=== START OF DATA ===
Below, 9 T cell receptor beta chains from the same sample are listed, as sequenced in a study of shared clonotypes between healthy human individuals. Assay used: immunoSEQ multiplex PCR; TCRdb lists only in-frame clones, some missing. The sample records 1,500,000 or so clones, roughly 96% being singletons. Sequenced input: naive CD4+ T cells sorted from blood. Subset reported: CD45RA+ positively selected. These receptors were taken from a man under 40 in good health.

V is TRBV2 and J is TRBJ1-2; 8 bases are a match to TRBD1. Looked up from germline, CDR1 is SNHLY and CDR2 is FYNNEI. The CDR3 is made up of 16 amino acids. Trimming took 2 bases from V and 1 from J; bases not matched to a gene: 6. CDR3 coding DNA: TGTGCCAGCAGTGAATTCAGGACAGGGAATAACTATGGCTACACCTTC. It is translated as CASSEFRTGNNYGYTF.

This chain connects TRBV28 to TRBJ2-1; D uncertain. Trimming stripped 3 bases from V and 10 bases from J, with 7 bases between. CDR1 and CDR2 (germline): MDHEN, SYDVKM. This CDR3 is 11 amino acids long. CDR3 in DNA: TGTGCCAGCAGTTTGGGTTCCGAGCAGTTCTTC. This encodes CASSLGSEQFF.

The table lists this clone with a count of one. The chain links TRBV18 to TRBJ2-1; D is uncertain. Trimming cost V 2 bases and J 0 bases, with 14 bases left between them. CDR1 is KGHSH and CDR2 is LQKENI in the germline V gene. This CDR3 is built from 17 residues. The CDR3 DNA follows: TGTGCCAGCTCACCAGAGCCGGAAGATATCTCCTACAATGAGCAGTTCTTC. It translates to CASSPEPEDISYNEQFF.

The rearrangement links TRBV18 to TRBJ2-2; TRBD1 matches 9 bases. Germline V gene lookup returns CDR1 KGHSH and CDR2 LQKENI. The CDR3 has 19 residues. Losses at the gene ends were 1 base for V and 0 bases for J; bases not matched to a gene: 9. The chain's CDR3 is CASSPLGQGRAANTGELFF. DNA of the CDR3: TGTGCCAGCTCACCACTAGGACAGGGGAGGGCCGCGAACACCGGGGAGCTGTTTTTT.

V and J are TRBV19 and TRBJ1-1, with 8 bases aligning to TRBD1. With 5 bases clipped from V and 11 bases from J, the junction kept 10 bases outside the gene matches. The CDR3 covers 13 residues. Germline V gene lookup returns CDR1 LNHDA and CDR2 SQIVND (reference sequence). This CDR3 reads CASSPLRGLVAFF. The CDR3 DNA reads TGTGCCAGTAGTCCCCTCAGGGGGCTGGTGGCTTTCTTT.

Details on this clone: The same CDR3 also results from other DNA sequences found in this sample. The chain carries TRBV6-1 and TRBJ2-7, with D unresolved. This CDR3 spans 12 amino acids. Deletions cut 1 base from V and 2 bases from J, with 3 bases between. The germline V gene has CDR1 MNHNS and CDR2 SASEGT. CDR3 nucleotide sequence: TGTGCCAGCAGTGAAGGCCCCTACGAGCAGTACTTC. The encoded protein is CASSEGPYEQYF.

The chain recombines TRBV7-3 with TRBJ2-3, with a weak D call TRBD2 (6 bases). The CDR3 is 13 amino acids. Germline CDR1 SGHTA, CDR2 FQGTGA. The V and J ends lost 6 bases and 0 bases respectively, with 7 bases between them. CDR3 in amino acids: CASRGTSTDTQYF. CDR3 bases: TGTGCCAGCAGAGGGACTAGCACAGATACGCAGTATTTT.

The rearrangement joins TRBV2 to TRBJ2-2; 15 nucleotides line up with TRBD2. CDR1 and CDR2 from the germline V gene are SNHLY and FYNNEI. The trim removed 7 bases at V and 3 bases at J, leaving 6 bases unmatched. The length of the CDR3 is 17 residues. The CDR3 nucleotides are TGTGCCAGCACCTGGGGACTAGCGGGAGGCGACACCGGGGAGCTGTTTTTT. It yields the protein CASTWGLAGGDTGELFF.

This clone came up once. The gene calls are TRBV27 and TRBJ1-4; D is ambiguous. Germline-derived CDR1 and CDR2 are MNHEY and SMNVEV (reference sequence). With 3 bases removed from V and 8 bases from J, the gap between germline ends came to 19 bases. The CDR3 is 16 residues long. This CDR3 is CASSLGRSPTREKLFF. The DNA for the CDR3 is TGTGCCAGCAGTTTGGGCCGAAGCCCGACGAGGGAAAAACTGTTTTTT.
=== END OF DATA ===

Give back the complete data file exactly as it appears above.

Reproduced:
Below, 9 T cell receptor beta chains from the same sample are listed, as sequenced in a study of shared clonotypes between healthy human individuals. Assay used: immunoSEQ multiplex PCR; TCRdb lists only in-frame clones, some missing. The sample records 1,500,000 or so clones, roughly 96% being singletons. Sequenced input: naive CD4+ T cells sorted from blood. Subset reported: CD45RA+ positively selected. These receptors were taken from a man under 40 in good health.

V is TRBV2 and J is TRBJ1-2; 8 bases are a match to TRBD1. Looked up from germline, CDR1 is SNHLY and CDR2 is FYNNEI. The CDR3 is made up of 16 amino acids. Trimming took 2 bases from V and 1 from J; bases not matched to a gene: 6. CDR3 coding DNA: TGTGCCAGCAGTGAATTCAGGACAGGGAATAACTATGGCTACACCTTC. It is translated as CASSEFRTGNNYGYTF.

This chain connects TRBV28 to TRBJ2-1; D uncertain. Trimming stripped 3 bases from V and 10 bases from J, with 7 bases between. CDR1 and CDR2 (germline): MDHEN, SYDVKM. This CDR3 is 11 amino acids long. CDR3 in DNA: TGTGCCAGCAGTTTGGGTTCCGAGCAGTTCTTC. This encodes CASSLGSEQFF.

The table lists this clone with a count of one. The chain links TRBV18 to TRBJ2-1; D is uncertain. Trimming cost V 2 bases and J 0 bases, with 14 bases left between them. CDR1 is KGHSH and CDR2 is LQKENI in the germline V gene. This CDR3 is built from 17 residues. The CDR3 DNA follows: TGTGCCAGCTCACCAGAGCCGGAAGATATCTCCTACAATGAGCAGTTCTTC. It translates to CASSPEPEDISYNEQFF.

The rearrangement links TRBV18 to TRBJ2-2; TRBD1 matches 9 bases. Germline V gene lookup returns CDR1 KGHSH and CDR2 LQKENI. The CDR3 has 19 residues. Losses at the gene ends were 1 base for V and 0 bases for J; bases not matched to a gene: 9. The chain's CDR3 is CASSPLGQGRAANTGELFF. DNA of the CDR3: TGTGCCAGCTCACCACTAGGACAGGGGAGGGCCGCGAACACCGGGGAGCTGTTTTTT.

V and J are TRBV19 and TRBJ1-1, with 8 bases aligning to TRBD1. With 5 bases clipped from V and 11 bases from J, the junction kept 10 bases outside the gene matches. The CDR3 covers 13 residues. Germline V gene lookup returns CDR1 LNHDA and CDR2 SQIVND (reference sequence). This CDR3 reads CASSPLRGLVAFF. The CDR3 DNA reads TGTGCCAGTAGTCCCCTCAGGGGGCTGGTGGCTTTCTTT.

Details on this clone: The same CDR3 also results from other DNA sequences found in this sample. The chain carries TRBV6-1 and TRBJ2-7, with D unresolved. This CDR3 spans 12 amino acids. Deletions cut 1 base from V and 2 bases from J, with 3 bases between. The germline V gene has CDR1 MNHNS and CDR2 SASEGT. CDR3 nucleotide sequence: TGTGCCAGCAGTGAAGGCCCCTACGAGCAGTACTTC. The encoded protein is CASSEGPYEQYF.

The chain recombines TRBV7-3 with TRBJ2-3, with a weak D call TRBD2 (6 bases). The CDR3 is 13 amino acids. Germline CDR1 SGHTA, CDR2 FQGTGA. The V and J ends lost 6 bases and 0 bases respectively, with 7 bases between them. CDR3 in amino acids: CASRGTSTDTQYF. CDR3 bases: TGTGCCAGCAGAGGGACTAGCACAGATACGCAGTATTTT.

The rearrangement joins TRBV2 to TRBJ2-2; 15 nucleotides line up with TRBD2. CDR1 and CDR2 from the germline V gene are SNHLY and FYNNEI. The trim removed 7 bases at V and 3 bases at J, leaving 6 bases unmatched. The length of the CDR3 is 17 residues. The CDR3 nucleotides are TGTGCCAGCACCTGGGGACTAGCGGGAGGCGACACCGGGGAGCTGTTTTTT. It yields the protein CASTWGLAGGDTGELFF.

This clone came up once. The gene calls are TRBV27 and TRBJ1-4; D is ambiguous. Germline-derived CDR1 and CDR2 are MNHEY and SMNVEV (reference sequence). With 3 bases removed from V and 8 bases from J, the gap between germline ends came to 19 bases. The CDR3 is 16 residues long. This CDR3 is CASSLGRSPTREKLFF. The DNA for the CDR3 is TGTGCCAGCAGTTTGGGCCGAAGCCCGACGAGGGAAAAACTGTTTTTT.